Hormones are the chemical messengers that regulate many body processes, including metabolism, mood, hunger, sexual desire and fertility.
There is mounting evidence that hormone imbalance in women and resulting excess estrogen can have a negative impact on women’s health. For women, one of the key hormones for physical and emotional well being is estrogen.
Estrogen is not a single hormone but a group of hormones that are naturally produced in the body.
In women, estrogen is produced primarily by the ovaries and to a lesser extent by the adrenal glands and in the fat cells, particularly after menopause. Estrogens regulate many aspects of sexual and reproductive development. They are also essential for the health of our heart, blood vessels, bones, breasts, skin, hair, brain and urinary tract.
Aside from the estrogen produced by our body, people today are exposed to estrogen-like compounds from drugs, the environment and even food. These are known as xenoestrogens. This hormone imbalance in women from estrogen excess can have serious consequences for the health and disease risk facing women today.
Symptoms of Hormonal Imbalance
Many symptoms of hormonal imbalanced are ignored as part of aging, or blamed on other factors. But these may be early warning signs that your hormones are out of step:
- Feeling tired all the time, even if you sleep
- Fitful sleep, and trouble getting up in the morning
- Decreased libido
- Feeling depressed
- Lack of concentration
- Changes in your weight (losing or gaining without cause)
- Problems handling stress
The dangers of HRT
Since the introduction of the birth control pill in the 1960s and the promotion of hormone replacement therapy (HRT) for women in menopause, estrogen has been widely prescribed, not just for contraception and menopause, but to ward off osteoporosis, heart disease, memory loss, low libido, depression and a host of female health concerns. The popularity and use of HRT has waned over the past decade as several large clinical trials revealed serious side effects and health risks.
Due to the growing concerns about the risks of HRT, it is recommended only for women with severe symptoms and for the shortest time and at the lowest dose possible. And both doctors and menopausal women have started to pay more and more attention to safe and natural methods for managing menopause – including diet, exercise, lifestyle and herbal remedies.
Dr. Alvin Pettle, OB/GYN, is a firm believer in the benefits of natural medicine for menopausal symptoms.
The Birth Control Pill provides about four times higher estrogen levels than would naturally be produced by a woman’s body.
Oral contraceptives (the “Pill”) are another contributor to hormone imbalance in women in the form of estrogen excess. The Pill contains synthetic estrogens and progestins in varying amounts and they are prescribed not only for contraception but for the treatment of acne, PMS and perimenopause. The birth control pills used today by 1 in 5 Canadian women contain much lower amounts of hormones compared to those used in the 1960s, however they still provide about four times higher estrogen levels than would naturally be produced by a woman’s body.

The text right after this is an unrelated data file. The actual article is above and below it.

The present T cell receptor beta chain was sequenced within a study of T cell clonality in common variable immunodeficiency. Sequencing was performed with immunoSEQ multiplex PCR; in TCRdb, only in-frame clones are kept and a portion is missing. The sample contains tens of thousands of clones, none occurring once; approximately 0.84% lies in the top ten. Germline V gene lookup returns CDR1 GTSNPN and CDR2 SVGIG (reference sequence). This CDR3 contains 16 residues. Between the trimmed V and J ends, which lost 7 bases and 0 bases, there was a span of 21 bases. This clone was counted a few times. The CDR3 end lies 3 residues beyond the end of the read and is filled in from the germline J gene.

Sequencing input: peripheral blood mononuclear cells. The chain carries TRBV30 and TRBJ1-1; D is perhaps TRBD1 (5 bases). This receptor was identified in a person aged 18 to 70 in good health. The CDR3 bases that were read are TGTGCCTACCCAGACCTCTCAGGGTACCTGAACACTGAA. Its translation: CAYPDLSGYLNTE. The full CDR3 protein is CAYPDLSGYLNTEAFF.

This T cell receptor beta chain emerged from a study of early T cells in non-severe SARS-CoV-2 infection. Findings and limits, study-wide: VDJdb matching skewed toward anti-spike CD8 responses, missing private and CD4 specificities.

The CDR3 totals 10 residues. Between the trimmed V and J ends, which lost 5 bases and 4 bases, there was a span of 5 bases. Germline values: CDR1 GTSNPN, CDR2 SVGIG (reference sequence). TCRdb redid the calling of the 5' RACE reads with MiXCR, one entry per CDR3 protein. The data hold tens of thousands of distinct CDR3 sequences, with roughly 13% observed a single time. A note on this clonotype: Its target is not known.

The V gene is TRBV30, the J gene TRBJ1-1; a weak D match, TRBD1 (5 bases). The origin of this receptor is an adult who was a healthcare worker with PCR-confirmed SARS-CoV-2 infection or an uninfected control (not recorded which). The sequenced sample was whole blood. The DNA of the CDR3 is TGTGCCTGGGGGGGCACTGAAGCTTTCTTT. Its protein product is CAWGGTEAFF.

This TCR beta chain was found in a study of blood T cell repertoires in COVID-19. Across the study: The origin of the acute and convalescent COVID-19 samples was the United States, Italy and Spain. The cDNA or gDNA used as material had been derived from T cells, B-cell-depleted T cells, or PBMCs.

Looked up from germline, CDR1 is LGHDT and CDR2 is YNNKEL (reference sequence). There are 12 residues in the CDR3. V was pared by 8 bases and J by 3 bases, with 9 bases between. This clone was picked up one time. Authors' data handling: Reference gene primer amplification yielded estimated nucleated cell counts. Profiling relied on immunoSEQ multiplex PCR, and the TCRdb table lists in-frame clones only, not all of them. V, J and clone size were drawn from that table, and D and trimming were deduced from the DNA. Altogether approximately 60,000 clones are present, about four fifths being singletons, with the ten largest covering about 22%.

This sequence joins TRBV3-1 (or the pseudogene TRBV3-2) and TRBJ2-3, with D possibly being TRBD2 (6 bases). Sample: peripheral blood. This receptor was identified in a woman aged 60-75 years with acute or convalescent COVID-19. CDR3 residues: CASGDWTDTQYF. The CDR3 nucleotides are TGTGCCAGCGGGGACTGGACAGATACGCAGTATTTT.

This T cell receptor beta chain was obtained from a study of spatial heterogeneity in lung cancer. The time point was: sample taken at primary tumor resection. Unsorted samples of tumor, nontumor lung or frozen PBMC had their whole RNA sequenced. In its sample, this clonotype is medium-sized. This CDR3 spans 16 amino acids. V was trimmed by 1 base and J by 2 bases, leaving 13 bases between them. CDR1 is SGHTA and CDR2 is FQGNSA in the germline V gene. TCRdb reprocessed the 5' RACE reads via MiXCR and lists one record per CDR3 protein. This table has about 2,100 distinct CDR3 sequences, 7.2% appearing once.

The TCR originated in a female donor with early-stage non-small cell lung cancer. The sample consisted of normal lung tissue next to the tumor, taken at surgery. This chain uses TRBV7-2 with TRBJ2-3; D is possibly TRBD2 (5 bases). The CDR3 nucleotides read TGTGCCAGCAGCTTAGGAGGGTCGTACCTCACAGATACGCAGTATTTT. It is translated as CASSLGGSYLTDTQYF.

Natural alternatives to the birth control pill for PMS and perimenopause For many, the unpleasant symptoms of both PMS and perimenpause including: mood swings, breast tenderness, bloating and irritability are caused by hormone imbalance in women. And although the pill is highly effective for contraception, its use is associated with many side effects including weight gain, migraine headaches, decreased libido, breast swelling and tenderness, nausea, vomiting, vaginal dryness, spotting, skin rashes, and depression. For many women the negative side effects of the pill when prescribed for PMS and peri- menopause outweight the benefits. This is why more and more women are turning to natural health products to help balance their hormones and address the symptoms of PMS and perimenopause .
Women who don’t take oral contraceptives or HRT can still be getting hormones in the form of xenoestrogens and the hormones found in food. Women who do not take oral contracep- tives or HRT must still be aware that they could be getting hormones in the form of xenoestrogens, which are estrogen-like com- pounds that are present in pesticides, foods, plastics, perfumes, cosmetics and other surprising places. They can bind to estrogen receptors in our body and mimic, block or interfere with our hormones leading to both physical and emotional symptoms.
According to the Canadian Food Inspection Agency, hormones are used in beef cattle but not in dairy cows or poultry in Canada. Fish may be another source of estrogen-like compounds in our diet. The amount of these estrogenic and carcinogenic compounds is highest in most farmed fish however even wild fish contain some toxins.
Sherry Torkos, pharmacist and author of The Canadian Encyclopedia of Natural Medicine, says there are steps take to deal with hormone imbalance in women and reduce their exposure to harmful estrogen.
Women should also:
- Choose organic produce, hormone-free meat and wild fish.
- Minimize use of plastics and never microwave or put hot liquids in plastic.
- Increase fibre and water intake to aid in detoxification and elimination.
- Limit exposure to xenoestrogens such as; non-stick coatings, stain repellents, phthalates in cleaning products, toys, nail polish and hair dye.
- Take care of their liver— it is the key detoxifying organ. Minimize alcohol use and drugs, such as acetaminophen which are hard on the liver.
Hormonal imbalance, if recognized, can be treated through lifestyle changes and proper supplementation. It does not have to be a life sentence.